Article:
You may have heard the story already; you should avoid soybeans like the plague. Or, maybe you have heard the counter argument; soybeans are the miracle food! …Or chances are you have heard both of these tales and you are utterly confused. There is some nutritionally sound research supporting both of these claims. This document, however, is in favor of the first of these options, bias revealed. Not just from a nutrient perspective, as many nutritionist and like minded individuals seem to dwell on, but also from a larger, global food system perspective.
Soybeans are full of protein and supply all of the essential amino acids, even if not as high amounts as the amounts in animal sources. Not many plants can claim this. For many people this places soybeans on a pedestal and they become a stable in their diets, especially for those who stray away from animal products. There are other plant protein combinations that together will give you a complete protein source, but who wants to worry about that when there are soybeans, and in abundance! Yes, soybeans are everywhere. It is all too easy to slip them into your daily eating pattern. Even if you don’t want them they are present in as many, if not more, foods than high fructose corn syrup, and just as hidden.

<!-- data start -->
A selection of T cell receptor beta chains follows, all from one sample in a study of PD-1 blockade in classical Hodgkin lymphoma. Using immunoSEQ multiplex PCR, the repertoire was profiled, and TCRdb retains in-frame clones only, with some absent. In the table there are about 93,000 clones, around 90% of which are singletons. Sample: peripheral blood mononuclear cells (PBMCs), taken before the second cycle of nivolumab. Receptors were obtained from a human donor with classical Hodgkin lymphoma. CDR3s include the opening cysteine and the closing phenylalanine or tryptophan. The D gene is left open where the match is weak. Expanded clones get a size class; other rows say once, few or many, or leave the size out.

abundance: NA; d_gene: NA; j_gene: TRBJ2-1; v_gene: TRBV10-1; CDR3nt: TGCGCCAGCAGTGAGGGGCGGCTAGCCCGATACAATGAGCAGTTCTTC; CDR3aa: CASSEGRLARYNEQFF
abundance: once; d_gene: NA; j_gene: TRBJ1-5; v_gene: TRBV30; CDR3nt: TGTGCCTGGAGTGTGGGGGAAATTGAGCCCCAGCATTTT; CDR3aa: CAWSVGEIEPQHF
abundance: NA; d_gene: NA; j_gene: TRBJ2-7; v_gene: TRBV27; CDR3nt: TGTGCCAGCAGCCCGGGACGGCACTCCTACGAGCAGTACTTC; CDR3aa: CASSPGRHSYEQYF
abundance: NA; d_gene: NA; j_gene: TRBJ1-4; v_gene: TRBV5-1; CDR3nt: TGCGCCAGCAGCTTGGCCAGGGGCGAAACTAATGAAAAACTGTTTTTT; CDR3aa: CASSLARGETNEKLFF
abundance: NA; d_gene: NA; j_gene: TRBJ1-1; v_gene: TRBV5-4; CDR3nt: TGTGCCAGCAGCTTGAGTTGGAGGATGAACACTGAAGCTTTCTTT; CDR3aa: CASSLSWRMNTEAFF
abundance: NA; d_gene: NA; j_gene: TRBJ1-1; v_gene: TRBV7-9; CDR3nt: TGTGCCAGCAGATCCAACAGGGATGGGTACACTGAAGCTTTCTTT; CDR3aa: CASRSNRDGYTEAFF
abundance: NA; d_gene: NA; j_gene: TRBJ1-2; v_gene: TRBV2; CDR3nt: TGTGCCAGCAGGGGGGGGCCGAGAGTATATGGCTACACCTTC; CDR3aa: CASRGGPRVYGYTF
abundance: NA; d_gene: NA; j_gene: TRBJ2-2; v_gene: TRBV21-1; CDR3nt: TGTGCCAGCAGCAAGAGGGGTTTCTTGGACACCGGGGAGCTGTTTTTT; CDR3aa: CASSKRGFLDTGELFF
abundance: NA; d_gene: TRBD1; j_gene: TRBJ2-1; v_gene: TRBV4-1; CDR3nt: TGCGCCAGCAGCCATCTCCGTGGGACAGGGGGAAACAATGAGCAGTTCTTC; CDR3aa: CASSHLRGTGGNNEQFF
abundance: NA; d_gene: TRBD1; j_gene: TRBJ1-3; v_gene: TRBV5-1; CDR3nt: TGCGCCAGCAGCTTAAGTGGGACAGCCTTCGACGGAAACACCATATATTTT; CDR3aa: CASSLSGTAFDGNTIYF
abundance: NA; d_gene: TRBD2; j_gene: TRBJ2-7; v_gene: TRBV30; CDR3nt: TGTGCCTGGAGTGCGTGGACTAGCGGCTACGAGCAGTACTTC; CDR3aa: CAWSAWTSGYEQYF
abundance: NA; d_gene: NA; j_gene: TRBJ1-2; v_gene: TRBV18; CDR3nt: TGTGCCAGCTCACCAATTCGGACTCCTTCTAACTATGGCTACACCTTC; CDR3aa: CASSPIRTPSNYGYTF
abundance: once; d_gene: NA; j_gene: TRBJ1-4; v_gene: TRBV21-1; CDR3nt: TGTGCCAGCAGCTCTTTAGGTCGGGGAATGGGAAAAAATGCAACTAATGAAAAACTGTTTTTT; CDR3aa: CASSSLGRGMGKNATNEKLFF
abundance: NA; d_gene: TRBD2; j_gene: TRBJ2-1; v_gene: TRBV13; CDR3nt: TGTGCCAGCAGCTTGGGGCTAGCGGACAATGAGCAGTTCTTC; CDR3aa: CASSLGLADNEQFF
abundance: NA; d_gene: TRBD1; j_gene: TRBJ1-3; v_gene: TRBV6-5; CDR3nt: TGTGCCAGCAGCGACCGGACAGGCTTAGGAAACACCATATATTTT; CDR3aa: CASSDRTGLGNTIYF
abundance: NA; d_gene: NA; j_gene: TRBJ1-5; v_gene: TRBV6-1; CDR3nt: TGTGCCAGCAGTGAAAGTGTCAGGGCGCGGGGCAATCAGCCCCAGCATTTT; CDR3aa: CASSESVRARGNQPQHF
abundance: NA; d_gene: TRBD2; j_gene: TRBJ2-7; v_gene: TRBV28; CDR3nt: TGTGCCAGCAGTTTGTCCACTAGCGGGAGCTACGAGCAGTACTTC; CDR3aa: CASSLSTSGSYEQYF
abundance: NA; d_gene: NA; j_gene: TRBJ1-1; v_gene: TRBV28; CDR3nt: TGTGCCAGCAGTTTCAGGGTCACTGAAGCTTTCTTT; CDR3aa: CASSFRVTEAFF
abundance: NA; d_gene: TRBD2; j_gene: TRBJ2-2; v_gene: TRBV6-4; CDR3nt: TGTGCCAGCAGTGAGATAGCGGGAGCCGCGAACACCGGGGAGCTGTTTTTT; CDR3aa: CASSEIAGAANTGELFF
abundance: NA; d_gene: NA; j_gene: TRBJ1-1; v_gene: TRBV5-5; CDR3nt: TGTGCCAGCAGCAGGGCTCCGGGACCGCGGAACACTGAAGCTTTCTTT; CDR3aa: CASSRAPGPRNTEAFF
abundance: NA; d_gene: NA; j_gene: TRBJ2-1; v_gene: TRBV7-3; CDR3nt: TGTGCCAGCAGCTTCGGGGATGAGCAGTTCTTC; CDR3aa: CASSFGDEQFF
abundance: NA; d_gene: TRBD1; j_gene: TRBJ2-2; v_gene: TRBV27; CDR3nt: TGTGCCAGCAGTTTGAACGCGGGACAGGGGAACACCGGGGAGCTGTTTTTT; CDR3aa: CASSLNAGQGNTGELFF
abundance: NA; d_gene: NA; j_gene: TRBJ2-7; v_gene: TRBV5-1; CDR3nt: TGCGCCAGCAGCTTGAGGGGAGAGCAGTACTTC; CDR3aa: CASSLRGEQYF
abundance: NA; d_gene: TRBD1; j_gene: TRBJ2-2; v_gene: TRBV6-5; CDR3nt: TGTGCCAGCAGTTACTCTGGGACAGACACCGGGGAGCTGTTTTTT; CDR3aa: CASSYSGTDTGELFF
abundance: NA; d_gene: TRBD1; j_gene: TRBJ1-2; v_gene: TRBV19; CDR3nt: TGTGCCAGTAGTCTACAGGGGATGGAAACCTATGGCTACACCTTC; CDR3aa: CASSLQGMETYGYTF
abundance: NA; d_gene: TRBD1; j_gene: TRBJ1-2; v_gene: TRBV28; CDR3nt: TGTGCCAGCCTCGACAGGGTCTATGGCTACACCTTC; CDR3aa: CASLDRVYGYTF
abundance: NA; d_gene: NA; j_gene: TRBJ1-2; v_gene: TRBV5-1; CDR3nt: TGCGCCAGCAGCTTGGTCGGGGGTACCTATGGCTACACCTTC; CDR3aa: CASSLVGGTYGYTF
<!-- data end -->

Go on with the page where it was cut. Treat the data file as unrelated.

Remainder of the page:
Soybeans, although full of protein and many micronutrients (like many other legumes), have much higher percentages of what are now being known as “anti-nutrients” than other plants. In most plants these anti-nutrients are removed or greatly diminished in the cooking process; however with soybeans cooking does not significantly remove the anti-nutrients making them potentially dangerous to our health if consumed regularly.
Protease inhibitors found in soybeans and their products mean that the high level of protein found in these beans will not be able to be fully digested and therefore unusable to the body. In addition the protein lectins in soybeans can damage cell membranes by interacting with carbohydrates found there. These proteins are not as easily destroyed by digestion and when consumed in high amounts may have detrimental effects on the gastrointestinal lining.